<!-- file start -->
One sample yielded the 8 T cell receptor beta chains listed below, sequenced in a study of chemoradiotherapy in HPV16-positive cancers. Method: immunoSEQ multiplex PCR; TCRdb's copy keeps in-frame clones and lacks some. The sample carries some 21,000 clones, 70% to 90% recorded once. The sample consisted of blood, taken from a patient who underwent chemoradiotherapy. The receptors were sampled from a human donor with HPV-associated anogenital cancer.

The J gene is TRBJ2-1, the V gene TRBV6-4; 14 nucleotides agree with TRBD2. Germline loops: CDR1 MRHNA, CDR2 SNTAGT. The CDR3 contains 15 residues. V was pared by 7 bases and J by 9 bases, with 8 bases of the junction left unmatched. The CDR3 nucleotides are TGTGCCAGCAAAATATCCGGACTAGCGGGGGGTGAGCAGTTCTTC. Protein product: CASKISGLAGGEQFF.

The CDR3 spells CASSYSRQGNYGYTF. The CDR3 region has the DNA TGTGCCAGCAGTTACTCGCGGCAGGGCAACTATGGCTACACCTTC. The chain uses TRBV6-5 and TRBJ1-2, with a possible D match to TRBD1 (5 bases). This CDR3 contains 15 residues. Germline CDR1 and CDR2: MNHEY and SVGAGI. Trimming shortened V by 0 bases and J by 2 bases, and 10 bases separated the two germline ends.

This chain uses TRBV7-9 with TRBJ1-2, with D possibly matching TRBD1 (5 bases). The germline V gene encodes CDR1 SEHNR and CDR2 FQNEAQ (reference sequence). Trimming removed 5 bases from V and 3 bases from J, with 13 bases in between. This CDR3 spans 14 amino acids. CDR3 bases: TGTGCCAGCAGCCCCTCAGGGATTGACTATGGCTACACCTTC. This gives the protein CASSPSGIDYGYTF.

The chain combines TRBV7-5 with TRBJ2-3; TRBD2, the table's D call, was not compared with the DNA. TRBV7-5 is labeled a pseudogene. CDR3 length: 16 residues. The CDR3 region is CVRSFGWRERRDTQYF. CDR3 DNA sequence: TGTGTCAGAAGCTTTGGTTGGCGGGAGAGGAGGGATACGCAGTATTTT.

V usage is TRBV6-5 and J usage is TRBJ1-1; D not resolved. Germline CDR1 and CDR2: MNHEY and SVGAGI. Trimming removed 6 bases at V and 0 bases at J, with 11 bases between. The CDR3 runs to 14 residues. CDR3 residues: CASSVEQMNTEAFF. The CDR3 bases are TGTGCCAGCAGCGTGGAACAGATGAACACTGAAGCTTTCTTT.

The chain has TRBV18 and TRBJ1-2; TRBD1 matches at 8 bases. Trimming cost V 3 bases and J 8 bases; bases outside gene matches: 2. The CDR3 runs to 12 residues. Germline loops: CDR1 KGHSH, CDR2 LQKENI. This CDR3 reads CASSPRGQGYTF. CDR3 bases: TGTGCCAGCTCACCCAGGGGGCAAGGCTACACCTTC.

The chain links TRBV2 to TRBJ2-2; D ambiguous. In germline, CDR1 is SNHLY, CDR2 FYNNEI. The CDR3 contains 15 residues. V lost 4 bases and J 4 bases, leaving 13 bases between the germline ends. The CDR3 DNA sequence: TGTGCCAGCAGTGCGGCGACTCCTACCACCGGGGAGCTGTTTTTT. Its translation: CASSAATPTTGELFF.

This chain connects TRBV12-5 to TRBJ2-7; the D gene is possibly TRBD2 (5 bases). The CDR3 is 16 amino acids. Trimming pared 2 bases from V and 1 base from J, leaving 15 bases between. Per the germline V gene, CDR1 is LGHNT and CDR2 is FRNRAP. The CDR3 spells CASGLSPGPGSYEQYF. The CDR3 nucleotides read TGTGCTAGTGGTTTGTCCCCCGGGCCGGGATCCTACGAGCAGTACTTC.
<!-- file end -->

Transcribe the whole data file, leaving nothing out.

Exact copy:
One sample yielded the 8 T cell receptor beta chains listed below, sequenced in a study of chemoradiotherapy in HPV16-positive cancers. Method: immunoSEQ multiplex PCR; TCRdb's copy keeps in-frame clones and lacks some. The sample carries some 21,000 clones, 70% to 90% recorded once. The sample consisted of blood, taken from a patient who underwent chemoradiotherapy. The receptors were sampled from a human donor with HPV-associated anogenital cancer.

The J gene is TRBJ2-1, the V gene TRBV6-4; 14 nucleotides agree with TRBD2. Germline loops: CDR1 MRHNA, CDR2 SNTAGT. The CDR3 contains 15 residues. V was pared by 7 bases and J by 9 bases, with 8 bases of the junction left unmatched. The CDR3 nucleotides are TGTGCCAGCAAAATATCCGGACTAGCGGGGGGTGAGCAGTTCTTC. Protein product: CASKISGLAGGEQFF.

The CDR3 spells CASSYSRQGNYGYTF. The CDR3 region has the DNA TGTGCCAGCAGTTACTCGCGGCAGGGCAACTATGGCTACACCTTC. The chain uses TRBV6-5 and TRBJ1-2, with a possible D match to TRBD1 (5 bases). This CDR3 contains 15 residues. Germline CDR1 and CDR2: MNHEY and SVGAGI. Trimming shortened V by 0 bases and J by 2 bases, and 10 bases separated the two germline ends.

This chain uses TRBV7-9 with TRBJ1-2, with D possibly matching TRBD1 (5 bases). The germline V gene encodes CDR1 SEHNR and CDR2 FQNEAQ (reference sequence). Trimming removed 5 bases from V and 3 bases from J, with 13 bases in between. This CDR3 spans 14 amino acids. CDR3 bases: TGTGCCAGCAGCCCCTCAGGGATTGACTATGGCTACACCTTC. This gives the protein CASSPSGIDYGYTF.

The chain combines TRBV7-5 with TRBJ2-3; TRBD2, the table's D call, was not compared with the DNA. TRBV7-5 is labeled a pseudogene. CDR3 length: 16 residues. The CDR3 region is CVRSFGWRERRDTQYF. CDR3 DNA sequence: TGTGTCAGAAGCTTTGGTTGGCGGGAGAGGAGGGATACGCAGTATTTT.

V usage is TRBV6-5 and J usage is TRBJ1-1; D not resolved. Germline CDR1 and CDR2: MNHEY and SVGAGI. Trimming removed 6 bases at V and 0 bases at J, with 11 bases between. The CDR3 runs to 14 residues. CDR3 residues: CASSVEQMNTEAFF. The CDR3 bases are TGTGCCAGCAGCGTGGAACAGATGAACACTGAAGCTTTCTTT.

The chain has TRBV18 and TRBJ1-2; TRBD1 matches at 8 bases. Trimming cost V 3 bases and J 8 bases; bases outside gene matches: 2. The CDR3 runs to 12 residues. Germline loops: CDR1 KGHSH, CDR2 LQKENI. This CDR3 reads CASSPRGQGYTF. CDR3 bases: TGTGCCAGCTCACCCAGGGGGCAAGGCTACACCTTC.

The chain links TRBV2 to TRBJ2-2; D ambiguous. In germline, CDR1 is SNHLY, CDR2 FYNNEI. The CDR3 contains 15 residues. V lost 4 bases and J 4 bases, leaving 13 bases between the germline ends. The CDR3 DNA sequence: TGTGCCAGCAGTGCGGCGACTCCTACCACCGGGGAGCTGTTTTTT. Its translation: CASSAATPTTGELFF.

This chain connects TRBV12-5 to TRBJ2-7; the D gene is possibly TRBD2 (5 bases). The CDR3 is 16 amino acids. Trimming pared 2 bases from V and 1 base from J, leaving 15 bases between. Per the germline V gene, CDR1 is LGHNT and CDR2 is FRNRAP. The CDR3 spells CASGLSPGPGSYEQYF. The CDR3 nucleotides read TGTGCTAGTGGTTTGTCCCCCGGGCCGGGATCCTACGAGCAGTACTTC.